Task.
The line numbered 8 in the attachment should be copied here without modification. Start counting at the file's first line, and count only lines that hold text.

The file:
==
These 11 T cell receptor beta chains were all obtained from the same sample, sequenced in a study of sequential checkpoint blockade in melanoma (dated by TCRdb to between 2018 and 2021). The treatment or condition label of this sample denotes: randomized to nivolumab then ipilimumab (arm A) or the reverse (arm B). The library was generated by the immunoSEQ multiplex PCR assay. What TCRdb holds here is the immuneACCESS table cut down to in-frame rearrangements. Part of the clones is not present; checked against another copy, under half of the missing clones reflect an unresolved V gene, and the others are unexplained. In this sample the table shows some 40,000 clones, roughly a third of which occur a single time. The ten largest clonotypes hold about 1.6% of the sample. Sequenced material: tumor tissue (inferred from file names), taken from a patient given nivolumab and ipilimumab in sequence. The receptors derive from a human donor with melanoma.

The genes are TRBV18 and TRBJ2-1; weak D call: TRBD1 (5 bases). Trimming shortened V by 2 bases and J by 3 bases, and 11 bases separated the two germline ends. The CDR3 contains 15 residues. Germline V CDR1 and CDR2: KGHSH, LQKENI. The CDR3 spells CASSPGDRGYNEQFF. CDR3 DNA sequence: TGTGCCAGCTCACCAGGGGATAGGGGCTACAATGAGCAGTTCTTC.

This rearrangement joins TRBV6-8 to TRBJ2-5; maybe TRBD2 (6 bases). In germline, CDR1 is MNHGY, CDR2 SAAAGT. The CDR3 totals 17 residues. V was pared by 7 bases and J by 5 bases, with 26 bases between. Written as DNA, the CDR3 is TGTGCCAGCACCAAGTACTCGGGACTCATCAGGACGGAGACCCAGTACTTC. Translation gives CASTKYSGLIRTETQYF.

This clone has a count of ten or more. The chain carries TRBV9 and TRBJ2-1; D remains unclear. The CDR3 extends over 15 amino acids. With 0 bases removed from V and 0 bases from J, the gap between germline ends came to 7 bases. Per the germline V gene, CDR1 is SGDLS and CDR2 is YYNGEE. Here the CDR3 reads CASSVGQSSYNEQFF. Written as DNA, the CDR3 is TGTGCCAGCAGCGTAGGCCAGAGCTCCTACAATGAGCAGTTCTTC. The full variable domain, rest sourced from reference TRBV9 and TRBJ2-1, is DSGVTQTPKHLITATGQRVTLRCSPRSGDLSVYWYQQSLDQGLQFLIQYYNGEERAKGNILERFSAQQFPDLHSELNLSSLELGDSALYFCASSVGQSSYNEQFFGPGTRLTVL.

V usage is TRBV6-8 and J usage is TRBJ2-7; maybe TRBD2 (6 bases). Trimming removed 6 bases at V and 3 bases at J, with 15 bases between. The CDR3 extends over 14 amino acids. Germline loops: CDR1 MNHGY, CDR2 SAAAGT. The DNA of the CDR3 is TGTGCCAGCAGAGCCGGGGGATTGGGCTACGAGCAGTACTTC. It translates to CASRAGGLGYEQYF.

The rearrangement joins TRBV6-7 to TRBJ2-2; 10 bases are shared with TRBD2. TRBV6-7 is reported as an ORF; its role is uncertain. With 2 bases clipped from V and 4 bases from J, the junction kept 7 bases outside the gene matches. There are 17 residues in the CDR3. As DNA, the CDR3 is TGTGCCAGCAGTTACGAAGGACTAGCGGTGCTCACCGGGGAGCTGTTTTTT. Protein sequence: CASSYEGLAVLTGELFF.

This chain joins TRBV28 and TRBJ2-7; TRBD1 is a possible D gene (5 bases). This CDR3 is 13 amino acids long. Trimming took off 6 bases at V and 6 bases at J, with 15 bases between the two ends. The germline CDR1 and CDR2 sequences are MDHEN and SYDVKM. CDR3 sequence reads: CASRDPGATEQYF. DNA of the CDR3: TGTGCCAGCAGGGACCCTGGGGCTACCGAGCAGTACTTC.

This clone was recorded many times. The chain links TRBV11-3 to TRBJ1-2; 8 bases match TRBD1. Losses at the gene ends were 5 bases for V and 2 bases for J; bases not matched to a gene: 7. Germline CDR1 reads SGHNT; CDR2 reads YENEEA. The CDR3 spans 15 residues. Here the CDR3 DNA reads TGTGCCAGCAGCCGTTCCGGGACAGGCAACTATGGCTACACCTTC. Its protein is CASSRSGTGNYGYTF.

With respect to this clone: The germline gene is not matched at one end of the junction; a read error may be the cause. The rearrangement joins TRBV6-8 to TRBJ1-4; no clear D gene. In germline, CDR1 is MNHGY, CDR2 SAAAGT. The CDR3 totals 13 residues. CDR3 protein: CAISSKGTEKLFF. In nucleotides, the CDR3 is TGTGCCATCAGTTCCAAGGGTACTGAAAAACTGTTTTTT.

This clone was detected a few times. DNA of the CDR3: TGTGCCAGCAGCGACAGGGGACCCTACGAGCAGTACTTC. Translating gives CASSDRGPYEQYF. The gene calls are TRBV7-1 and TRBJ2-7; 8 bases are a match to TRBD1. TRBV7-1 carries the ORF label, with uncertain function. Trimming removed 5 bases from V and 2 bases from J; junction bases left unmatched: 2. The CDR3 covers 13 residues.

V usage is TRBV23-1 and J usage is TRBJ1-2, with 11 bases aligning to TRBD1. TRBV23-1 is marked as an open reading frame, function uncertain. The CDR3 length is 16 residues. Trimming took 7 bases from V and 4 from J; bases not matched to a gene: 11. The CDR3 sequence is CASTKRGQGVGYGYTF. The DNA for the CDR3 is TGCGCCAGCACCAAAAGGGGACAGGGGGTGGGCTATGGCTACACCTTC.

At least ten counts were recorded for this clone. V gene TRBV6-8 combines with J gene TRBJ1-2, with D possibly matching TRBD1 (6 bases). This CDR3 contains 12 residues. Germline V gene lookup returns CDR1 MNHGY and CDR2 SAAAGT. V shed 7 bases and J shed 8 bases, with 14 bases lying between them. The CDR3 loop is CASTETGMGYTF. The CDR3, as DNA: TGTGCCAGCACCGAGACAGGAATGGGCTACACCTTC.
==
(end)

This clone was recorded many times. The chain links TRBV11-3 to TRBJ1-2; 8 bases match TRBD1. Losses at the gene ends were 5 bases for V and 2 bases for J; bases not matched to a gene: 7. Germline CDR1 reads SGHNT; CDR2 reads YENEEA. The CDR3 spans 15 residues. Here the CDR3 DNA reads TGTGCCAGCAGCCGTTCCGGGACAGGCAACTATGGCTACACCTTC. Its protein is CASSRSGTGNYGYTF.